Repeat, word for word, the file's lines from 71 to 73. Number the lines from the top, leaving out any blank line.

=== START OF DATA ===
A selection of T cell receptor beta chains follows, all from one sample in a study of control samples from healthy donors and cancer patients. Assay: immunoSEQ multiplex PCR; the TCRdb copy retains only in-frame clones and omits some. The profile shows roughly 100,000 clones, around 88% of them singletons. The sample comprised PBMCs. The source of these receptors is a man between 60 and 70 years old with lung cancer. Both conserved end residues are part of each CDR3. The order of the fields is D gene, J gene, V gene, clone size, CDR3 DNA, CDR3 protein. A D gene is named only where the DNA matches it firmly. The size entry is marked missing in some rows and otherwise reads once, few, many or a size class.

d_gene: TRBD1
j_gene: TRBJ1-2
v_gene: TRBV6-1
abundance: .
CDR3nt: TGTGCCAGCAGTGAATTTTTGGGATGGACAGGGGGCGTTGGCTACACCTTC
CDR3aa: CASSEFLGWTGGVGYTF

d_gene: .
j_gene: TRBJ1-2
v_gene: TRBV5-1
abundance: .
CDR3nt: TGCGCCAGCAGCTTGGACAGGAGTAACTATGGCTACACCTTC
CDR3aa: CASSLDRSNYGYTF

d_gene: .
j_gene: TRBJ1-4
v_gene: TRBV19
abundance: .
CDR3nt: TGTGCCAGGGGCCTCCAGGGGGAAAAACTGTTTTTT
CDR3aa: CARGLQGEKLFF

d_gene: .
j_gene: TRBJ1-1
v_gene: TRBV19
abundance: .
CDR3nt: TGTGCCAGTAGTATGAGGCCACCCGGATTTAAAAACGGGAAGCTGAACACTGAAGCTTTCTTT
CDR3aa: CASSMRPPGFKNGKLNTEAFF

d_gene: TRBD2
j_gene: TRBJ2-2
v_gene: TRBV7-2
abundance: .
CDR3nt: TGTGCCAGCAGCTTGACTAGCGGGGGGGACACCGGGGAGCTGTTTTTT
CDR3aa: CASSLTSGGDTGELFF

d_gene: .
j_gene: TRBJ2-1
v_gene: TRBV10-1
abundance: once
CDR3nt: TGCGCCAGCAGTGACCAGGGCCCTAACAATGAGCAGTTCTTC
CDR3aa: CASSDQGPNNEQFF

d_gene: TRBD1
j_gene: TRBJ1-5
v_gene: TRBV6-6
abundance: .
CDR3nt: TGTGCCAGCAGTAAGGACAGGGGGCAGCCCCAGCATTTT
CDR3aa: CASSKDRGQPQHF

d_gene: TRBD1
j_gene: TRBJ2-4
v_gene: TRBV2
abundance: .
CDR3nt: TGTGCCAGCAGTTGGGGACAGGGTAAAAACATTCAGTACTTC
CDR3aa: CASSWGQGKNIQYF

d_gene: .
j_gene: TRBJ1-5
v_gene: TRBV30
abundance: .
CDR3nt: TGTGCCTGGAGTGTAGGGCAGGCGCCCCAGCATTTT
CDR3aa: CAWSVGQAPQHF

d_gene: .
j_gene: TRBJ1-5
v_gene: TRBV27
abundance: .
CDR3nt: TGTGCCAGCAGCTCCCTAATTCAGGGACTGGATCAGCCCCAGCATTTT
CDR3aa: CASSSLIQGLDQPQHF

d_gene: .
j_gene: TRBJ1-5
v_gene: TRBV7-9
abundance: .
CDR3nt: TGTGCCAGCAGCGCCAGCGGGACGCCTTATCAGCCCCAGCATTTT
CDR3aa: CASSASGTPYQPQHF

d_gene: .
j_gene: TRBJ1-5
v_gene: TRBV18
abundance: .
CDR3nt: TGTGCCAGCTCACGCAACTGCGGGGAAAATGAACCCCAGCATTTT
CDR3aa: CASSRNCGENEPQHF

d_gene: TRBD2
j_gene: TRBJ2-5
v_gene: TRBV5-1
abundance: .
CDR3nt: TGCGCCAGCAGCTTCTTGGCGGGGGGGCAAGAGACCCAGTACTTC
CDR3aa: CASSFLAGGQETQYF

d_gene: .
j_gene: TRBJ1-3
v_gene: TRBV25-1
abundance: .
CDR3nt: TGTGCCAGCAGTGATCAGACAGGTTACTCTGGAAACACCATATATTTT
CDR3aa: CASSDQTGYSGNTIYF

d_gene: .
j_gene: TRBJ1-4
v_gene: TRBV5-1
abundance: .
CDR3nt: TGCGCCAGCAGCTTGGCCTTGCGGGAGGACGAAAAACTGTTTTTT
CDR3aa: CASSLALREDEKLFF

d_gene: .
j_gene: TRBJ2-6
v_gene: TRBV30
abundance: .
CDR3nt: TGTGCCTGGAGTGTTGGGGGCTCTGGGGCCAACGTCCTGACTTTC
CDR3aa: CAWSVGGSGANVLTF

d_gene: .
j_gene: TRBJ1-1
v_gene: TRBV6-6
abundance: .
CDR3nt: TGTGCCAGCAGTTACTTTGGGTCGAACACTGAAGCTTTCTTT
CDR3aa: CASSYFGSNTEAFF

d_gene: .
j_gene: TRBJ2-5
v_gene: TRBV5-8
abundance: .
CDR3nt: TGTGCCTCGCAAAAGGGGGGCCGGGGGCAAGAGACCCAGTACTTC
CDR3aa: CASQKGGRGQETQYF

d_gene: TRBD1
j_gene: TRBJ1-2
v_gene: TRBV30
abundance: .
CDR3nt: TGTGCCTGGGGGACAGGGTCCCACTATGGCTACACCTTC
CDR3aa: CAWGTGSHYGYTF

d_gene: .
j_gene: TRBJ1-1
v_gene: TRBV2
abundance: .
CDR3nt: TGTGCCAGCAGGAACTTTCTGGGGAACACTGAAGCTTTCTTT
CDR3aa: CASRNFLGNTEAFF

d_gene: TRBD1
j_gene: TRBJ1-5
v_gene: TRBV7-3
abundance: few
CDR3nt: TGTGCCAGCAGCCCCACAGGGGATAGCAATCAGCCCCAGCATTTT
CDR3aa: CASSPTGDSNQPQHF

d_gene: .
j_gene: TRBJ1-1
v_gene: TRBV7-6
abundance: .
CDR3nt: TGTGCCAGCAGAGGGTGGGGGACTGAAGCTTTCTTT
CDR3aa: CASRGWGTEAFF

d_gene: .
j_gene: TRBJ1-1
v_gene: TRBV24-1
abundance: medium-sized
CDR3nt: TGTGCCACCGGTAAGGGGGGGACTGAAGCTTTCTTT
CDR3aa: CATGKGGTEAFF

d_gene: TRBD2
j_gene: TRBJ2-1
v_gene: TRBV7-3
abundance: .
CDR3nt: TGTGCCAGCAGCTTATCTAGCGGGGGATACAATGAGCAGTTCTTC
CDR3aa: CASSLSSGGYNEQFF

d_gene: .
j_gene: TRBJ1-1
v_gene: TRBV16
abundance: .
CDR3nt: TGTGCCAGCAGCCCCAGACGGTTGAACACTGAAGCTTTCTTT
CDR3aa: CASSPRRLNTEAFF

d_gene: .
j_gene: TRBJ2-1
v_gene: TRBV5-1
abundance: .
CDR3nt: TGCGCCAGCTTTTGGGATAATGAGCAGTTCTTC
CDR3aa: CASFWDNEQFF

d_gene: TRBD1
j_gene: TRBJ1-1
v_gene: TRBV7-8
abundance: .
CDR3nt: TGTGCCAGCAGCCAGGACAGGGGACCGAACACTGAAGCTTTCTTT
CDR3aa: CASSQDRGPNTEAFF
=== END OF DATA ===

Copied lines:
abundance: .
CDR3nt: TGTGCCAGCTCACGCAACTGCGGGGAAAATGAACCCCAGCATTTT
CDR3aa: CASSRNCGENEPQHF